He is blind, but he is only in his early 30s. And he had a chance of regaining his eyesight, even if only slightly, as long as he had his corneas.
But that didn't stop Shi Qiqiang from donating his left cornea so that a little girl named Miao Miao could have a healthy pair of eyes.
Shi thus didn't only become the first live cornea donor in China, but also inspired Miao Miao's mother, Liao Jun, to donate her corneas after death. And many other residents of Hangzhou in east China's Zhejiang Province have followed her.
Technically speaking, Shi could get back his eyesight if a cure for the disease that afflicts him is found because his right eye is still intact.
Two-year-old Miao Miao couldn't have expected a better New Year gift as the cornea transplant was carried out successfully in Hangzhou in the end of December 2006, CCTV reports.
Miao Miao has recovered well at Zhejiang People's Hospital, and can now grow up like a normal kid.
"Medical science couldn't have cured my eye disease. But my cornea can help another person see. And none could have been a better beneficiary than little Miao Miao. This is the greatest deed I've done in my life," Shi said.
Unlike Miao Miao, Shi was born with normal eyesight and healthy eyes. But the Hangzhou resident began suffering from a serious eye disease some years ago.
And two years ago, he became totally blind. "It was a bolt from the blue. My world turned black. I lost all confidence in myself." As if blindness was not enough of a curse, Shi's disease relapsed recently. He began suffering from acute pain in his left eye.
Doctors told him that the only way to save him from the pain was to remove his left eye. Also, since his cornea was in perfect condition, it could help another person see.
He hesitated initially, but in late December he decided to follow the doctors' advice even if that meant foregoing the little chance he had of seeing again.
Hong Chaoyang, the doctor in charge of the cornea transplant, was moved by Shi's deed. He said: "I've been a doctor for two decades but Shi is the first live cornea donor I've seen."
"The greatest factor that motivated Shi was Miao Miao. The minute Shi heard that a little girl would get his cornea, he began behaving as if he was the one about to get his eyesight back."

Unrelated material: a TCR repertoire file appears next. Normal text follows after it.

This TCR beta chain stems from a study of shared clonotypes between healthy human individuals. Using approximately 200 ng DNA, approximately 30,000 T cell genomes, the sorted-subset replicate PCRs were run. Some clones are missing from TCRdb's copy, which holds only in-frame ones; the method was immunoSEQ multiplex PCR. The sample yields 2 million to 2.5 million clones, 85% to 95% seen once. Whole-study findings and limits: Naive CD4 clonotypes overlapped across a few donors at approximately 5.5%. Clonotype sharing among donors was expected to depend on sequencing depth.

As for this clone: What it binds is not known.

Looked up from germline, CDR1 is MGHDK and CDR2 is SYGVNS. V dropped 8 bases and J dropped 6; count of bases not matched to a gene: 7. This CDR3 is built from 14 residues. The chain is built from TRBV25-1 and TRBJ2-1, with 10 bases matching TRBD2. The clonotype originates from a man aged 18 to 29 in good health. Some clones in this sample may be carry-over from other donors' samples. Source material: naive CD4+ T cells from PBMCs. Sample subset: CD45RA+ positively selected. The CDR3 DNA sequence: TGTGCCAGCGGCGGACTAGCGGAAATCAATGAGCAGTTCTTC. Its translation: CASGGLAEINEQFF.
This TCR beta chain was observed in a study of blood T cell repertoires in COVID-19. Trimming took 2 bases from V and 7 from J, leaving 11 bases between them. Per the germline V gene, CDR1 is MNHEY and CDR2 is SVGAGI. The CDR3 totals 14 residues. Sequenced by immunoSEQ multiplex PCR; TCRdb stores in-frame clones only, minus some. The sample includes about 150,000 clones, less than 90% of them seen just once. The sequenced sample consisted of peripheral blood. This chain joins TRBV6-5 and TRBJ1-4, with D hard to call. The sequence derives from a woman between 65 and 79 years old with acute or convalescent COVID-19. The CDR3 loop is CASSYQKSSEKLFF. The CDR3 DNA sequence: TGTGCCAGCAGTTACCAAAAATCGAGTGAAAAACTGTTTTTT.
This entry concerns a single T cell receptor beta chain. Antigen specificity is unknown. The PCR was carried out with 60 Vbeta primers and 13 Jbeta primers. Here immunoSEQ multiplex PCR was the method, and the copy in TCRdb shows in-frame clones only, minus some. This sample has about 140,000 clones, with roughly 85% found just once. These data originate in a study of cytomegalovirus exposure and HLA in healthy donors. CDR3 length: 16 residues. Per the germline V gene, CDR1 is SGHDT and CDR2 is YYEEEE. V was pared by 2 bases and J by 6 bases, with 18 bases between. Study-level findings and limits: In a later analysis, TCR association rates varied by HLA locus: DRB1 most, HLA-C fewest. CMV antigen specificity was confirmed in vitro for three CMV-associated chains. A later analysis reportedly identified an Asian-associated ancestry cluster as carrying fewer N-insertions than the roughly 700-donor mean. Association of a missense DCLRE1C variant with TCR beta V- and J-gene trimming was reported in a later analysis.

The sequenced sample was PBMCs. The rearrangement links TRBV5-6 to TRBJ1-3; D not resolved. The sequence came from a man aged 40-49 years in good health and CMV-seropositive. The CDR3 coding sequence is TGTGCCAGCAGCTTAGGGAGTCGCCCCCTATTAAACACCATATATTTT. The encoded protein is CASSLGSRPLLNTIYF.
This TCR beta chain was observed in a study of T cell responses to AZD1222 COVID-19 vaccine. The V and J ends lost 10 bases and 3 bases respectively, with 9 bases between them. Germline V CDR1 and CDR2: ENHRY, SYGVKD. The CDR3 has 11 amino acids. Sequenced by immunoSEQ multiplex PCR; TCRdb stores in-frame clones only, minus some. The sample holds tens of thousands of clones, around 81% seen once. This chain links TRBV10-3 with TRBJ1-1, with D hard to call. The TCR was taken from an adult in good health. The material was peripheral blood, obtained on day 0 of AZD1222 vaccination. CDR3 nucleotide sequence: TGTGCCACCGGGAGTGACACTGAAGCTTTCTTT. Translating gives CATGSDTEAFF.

Long wait for donation
Miao Miao was born with a cornea tumor and had been waiting for a cornea donor for more than a year. Doctors had told her parents the best time for the cornea transplant was before she reached the age of three.
Shi has become something of a celebrity in Hangzhou, with many people visiting him to pay their respects, and others following his example to donate their corneas after death.
But perhaps his best friend today is Miao Miao. He spent a lot of time with her in hospital, and like any other girl of her age she kept asking him all sorts of questions.
More than 2 million people are waiting for cornea transplant in the country, according to the health department. But hospitals across the country can carry out only 2,000 to 2,500 cornea transplants a year because of a serious lack of donors.
"Many people don't want to donate their corneas after death because according to Chinese tradition a person's body should be complete even after death," Liu Ping, director of Heilongjiang Eye Bank, told Xinhua recently. The eye bank has got only a handful of cornea donors since it was set up in 1999.
"Donation of corneas after death should be promoted across society, and government officials should take the lead by becoming volunteer donors," Liu said.
Though China doesn't have a human organ donation regulation to guide and encourage donations, drivers in countries like the US are asked whether they want to donate their corneas after death when they apply for a licence.
(China Daily January 16, 2007)